2. Arsenal rue loss of Koscielny, Gabriel

Beyond missing out on the Champions League, this was an afternoon of heavy consequences for Arsenal. Wenger has a central defensive crisis ahead of next week's FA Cup final on his hands after Gabriel suffered what appeared to be a serious knee injury at the beginning of the second half. 

Laurent Koscielny's tackle was not only rash but costly, as the Frenchman will now miss next weekend's FA Cup final.

That came after Koscielny's sending-off ruled him out through suspension. Arsenal's acting captain's absence was of his own making. Gunners fans may suggest his tackle on Valencia was singled-footed rather than two-footed, but it was horribly rash. He had left the ground before flying in to clatter Valencia to the ground, and his studs were showing. 

There were fierce protestations, with Granit Xhaka leading the delegation to Oliver, but eventually, after significant delay, Koscielny accepted his fate. To his credit, he left the field having apologised to Valencia and checked on the striker's well being. The loss of Koscielny and Gabriel meant Per Mertesacker was given his first appearance of the season in the very last league game; the German veteran might now be required at Wembley. 

Arsenal responded to their setbacks by continuing to fling themselves forward. After all, Wenger's teams only know one way to play; defending a lead doggedly has never been in the Frenchman's playbook. They went down fighting, never having abandoned his attacking principles. To Wenger and Arsenal supporters, though, that should be a small crumb of comfort amid heavy disappointment.    

3. Everton require improvements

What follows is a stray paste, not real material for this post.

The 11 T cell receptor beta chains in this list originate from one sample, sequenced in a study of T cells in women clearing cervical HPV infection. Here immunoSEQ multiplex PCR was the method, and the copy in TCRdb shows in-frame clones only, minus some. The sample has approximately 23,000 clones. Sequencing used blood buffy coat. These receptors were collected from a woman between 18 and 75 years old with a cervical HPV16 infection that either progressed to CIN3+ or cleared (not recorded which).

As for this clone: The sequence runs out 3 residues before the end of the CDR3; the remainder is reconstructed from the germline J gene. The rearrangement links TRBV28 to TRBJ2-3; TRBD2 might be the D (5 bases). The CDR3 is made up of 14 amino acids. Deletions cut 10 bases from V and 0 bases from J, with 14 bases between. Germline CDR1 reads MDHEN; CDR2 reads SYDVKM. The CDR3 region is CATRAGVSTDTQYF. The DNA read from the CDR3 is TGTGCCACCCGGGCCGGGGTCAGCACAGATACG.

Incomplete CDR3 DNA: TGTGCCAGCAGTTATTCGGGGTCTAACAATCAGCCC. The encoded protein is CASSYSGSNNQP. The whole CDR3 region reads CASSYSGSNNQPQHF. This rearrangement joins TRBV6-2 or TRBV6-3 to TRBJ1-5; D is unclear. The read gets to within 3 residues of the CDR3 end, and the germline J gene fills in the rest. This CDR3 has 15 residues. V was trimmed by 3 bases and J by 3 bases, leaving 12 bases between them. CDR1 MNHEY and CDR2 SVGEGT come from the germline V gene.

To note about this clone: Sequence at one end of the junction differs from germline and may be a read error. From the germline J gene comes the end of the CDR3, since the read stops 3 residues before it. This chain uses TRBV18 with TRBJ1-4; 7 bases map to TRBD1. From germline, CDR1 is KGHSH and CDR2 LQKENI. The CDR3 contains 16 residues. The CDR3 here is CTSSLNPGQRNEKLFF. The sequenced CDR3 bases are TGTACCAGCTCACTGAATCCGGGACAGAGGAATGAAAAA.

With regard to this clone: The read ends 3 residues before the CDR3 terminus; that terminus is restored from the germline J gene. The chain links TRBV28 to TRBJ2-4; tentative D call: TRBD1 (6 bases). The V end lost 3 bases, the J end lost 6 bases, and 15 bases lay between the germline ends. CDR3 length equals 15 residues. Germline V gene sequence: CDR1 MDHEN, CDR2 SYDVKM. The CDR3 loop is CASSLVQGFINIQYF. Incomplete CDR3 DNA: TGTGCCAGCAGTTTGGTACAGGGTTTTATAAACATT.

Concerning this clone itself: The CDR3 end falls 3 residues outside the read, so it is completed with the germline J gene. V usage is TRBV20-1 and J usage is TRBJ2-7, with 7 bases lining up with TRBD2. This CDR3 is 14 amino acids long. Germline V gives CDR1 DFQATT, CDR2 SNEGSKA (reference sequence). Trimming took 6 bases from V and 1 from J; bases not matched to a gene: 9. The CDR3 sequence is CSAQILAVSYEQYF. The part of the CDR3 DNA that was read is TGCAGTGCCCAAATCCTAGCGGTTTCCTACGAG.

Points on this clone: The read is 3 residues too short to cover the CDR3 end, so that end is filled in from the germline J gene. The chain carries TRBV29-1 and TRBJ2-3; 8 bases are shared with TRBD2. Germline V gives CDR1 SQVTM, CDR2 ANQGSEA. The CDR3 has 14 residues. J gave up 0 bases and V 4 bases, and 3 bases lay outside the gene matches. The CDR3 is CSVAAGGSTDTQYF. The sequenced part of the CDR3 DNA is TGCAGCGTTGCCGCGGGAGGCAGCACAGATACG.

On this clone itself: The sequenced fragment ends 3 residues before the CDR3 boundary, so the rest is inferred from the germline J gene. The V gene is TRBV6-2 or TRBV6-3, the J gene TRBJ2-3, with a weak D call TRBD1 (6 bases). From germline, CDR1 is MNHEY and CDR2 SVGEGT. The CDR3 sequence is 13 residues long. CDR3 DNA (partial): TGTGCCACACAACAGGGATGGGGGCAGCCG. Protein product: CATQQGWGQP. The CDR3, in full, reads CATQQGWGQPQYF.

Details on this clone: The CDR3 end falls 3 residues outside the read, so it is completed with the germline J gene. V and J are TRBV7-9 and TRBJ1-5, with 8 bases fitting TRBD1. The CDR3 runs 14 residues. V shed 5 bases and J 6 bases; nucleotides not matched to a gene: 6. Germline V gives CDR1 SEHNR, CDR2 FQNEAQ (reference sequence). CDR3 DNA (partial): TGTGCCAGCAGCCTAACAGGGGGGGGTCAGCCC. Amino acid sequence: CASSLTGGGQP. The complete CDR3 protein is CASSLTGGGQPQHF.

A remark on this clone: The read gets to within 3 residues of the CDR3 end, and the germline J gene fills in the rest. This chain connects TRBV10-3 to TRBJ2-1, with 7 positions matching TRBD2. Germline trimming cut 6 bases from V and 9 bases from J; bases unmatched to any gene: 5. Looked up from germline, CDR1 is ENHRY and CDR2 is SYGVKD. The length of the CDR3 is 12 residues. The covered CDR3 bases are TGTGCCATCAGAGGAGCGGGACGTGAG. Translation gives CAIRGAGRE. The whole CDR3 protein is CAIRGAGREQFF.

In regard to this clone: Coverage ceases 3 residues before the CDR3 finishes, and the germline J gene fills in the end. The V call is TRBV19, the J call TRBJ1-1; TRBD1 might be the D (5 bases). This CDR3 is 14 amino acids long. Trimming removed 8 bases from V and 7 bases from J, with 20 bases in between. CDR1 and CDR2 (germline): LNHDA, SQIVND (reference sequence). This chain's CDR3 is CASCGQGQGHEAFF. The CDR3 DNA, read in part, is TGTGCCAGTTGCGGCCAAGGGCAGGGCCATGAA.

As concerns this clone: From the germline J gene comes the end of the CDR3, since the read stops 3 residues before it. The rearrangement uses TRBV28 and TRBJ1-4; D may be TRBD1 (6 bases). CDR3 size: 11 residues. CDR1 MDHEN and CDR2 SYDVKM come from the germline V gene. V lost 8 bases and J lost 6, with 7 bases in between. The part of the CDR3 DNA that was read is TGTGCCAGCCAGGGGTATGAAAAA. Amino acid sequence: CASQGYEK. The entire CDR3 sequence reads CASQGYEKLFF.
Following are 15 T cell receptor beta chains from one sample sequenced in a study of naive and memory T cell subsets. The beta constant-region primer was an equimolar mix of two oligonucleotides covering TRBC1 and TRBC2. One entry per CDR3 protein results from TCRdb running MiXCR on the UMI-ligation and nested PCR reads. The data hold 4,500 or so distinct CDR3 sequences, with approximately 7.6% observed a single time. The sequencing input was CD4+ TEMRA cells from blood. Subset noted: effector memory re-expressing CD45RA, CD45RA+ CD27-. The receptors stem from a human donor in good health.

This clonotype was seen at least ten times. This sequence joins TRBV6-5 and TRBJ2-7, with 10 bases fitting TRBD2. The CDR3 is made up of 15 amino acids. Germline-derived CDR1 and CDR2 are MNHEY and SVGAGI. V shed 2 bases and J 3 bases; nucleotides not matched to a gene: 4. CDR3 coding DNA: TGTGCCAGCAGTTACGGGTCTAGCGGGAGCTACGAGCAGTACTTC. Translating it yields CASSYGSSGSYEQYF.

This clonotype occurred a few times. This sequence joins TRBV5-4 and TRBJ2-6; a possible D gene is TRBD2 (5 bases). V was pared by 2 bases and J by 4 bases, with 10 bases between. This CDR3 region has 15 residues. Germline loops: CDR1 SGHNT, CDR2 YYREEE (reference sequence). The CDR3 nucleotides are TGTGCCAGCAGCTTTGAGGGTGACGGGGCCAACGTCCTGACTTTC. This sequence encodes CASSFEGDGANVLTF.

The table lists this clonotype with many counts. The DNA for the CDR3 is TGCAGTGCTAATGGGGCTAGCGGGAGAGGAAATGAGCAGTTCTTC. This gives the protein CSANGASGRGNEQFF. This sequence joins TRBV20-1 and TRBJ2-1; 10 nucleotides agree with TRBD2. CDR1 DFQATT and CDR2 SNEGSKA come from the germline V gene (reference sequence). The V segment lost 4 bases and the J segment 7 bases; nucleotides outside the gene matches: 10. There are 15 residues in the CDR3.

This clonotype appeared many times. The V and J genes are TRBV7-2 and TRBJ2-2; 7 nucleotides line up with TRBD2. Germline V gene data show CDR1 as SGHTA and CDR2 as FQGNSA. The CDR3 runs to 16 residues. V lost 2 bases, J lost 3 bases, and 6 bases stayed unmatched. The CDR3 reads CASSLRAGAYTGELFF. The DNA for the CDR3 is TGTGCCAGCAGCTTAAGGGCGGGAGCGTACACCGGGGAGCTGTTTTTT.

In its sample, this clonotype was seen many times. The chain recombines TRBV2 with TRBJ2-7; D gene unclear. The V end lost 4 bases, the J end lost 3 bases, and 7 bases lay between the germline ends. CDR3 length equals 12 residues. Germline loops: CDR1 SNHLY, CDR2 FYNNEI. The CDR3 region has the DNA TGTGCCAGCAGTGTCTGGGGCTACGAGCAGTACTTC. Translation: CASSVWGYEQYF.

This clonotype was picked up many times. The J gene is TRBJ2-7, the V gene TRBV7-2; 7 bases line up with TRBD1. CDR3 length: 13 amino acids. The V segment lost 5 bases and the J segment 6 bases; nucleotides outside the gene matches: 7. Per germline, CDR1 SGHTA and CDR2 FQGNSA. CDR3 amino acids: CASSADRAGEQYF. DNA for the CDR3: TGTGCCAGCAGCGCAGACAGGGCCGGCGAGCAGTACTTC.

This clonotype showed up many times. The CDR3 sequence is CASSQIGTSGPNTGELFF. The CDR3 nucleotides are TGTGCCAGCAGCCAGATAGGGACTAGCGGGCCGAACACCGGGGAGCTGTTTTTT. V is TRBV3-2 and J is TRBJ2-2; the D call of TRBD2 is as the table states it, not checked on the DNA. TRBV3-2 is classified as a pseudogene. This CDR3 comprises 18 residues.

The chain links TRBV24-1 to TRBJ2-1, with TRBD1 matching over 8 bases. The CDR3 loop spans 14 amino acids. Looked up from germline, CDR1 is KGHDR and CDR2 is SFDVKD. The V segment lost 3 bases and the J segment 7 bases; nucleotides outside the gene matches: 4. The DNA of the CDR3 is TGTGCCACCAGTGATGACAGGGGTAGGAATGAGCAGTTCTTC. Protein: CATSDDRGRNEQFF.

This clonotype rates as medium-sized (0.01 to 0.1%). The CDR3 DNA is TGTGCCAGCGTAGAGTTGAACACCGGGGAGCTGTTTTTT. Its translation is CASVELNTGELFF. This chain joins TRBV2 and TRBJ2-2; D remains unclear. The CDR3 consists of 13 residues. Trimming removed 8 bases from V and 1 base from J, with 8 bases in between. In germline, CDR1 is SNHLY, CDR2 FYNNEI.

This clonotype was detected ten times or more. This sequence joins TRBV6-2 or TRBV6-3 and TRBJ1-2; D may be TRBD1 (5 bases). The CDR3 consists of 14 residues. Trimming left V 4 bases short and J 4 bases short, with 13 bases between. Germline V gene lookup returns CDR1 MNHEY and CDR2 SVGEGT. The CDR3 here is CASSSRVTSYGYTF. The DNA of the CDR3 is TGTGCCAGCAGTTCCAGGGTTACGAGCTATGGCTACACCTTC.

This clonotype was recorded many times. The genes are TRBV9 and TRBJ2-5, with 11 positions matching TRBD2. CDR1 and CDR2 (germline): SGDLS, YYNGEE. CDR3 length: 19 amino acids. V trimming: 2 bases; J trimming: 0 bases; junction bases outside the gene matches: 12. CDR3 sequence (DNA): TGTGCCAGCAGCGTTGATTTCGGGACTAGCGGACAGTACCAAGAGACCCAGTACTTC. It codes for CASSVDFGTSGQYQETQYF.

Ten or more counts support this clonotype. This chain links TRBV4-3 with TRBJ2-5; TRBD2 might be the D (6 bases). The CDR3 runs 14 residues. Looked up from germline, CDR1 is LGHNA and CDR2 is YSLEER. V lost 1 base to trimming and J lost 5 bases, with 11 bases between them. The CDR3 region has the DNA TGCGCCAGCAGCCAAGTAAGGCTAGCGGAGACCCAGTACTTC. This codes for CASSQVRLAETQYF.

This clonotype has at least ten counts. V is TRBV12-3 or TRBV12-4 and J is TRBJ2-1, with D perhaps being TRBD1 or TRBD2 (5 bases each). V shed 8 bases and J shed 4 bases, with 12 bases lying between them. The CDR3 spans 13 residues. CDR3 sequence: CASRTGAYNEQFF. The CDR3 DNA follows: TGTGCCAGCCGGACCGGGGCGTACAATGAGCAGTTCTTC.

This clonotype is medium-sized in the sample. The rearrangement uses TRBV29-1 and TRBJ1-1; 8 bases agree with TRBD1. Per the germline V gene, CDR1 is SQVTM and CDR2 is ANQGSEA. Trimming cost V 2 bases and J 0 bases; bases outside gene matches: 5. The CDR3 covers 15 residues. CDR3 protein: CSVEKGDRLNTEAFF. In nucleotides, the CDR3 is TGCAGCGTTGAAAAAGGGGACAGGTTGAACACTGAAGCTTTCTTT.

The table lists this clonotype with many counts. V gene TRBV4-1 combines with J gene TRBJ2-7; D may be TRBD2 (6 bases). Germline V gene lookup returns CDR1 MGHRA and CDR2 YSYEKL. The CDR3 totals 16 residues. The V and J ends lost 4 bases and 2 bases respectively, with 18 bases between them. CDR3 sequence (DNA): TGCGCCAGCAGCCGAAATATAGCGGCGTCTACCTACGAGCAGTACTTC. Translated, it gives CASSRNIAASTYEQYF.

Ross Barkley being dropped to the bench for Enner Valencia was a telling selection by Ronald Koeman. Having refused a new contract, Barkley is up for auction, with Koeman not prepared to pander. 

That said, as Everton flagged, and continued to be dominated, even after Koscielny's dismissal, it was Barkley who Koeman called for in the 26th minute, removing Tom Davies in a tactical substitution. It did not change things. Within a minute, Sanchez scored Arsenal's second; this was an afternoon when Everton looked like a team needing significant reinforcement.  

There is cash to spend at Everton, with majority owner Farhad Moshiri a billionaire. Barkley's probable sale would probably significantly swell the coffers for a squad that needs a rethink after failing to break into the top six. Seventh place is about par for Everton, but they deserve not much more than that, with poor away form being the root cause. They complete their season having not won away from Goodison Park since January. 

With the likes of Arsenal and Manchester United faltering this season, Everton had an opportunity to climb higher up the table, but ultimately, they were not good enough to take that chance. And Lukaku was left to rue missing out on the Golden Boot; after Harry Kane's hat trick against Leicester on Thursday took the Spurs striker two goals clear, Sunday's hat trick at Hull left Lukaku eating dust.  

John Brewin is a staff writer for ESPN FC. Follow him on Twitter @JohnBrewinESPN.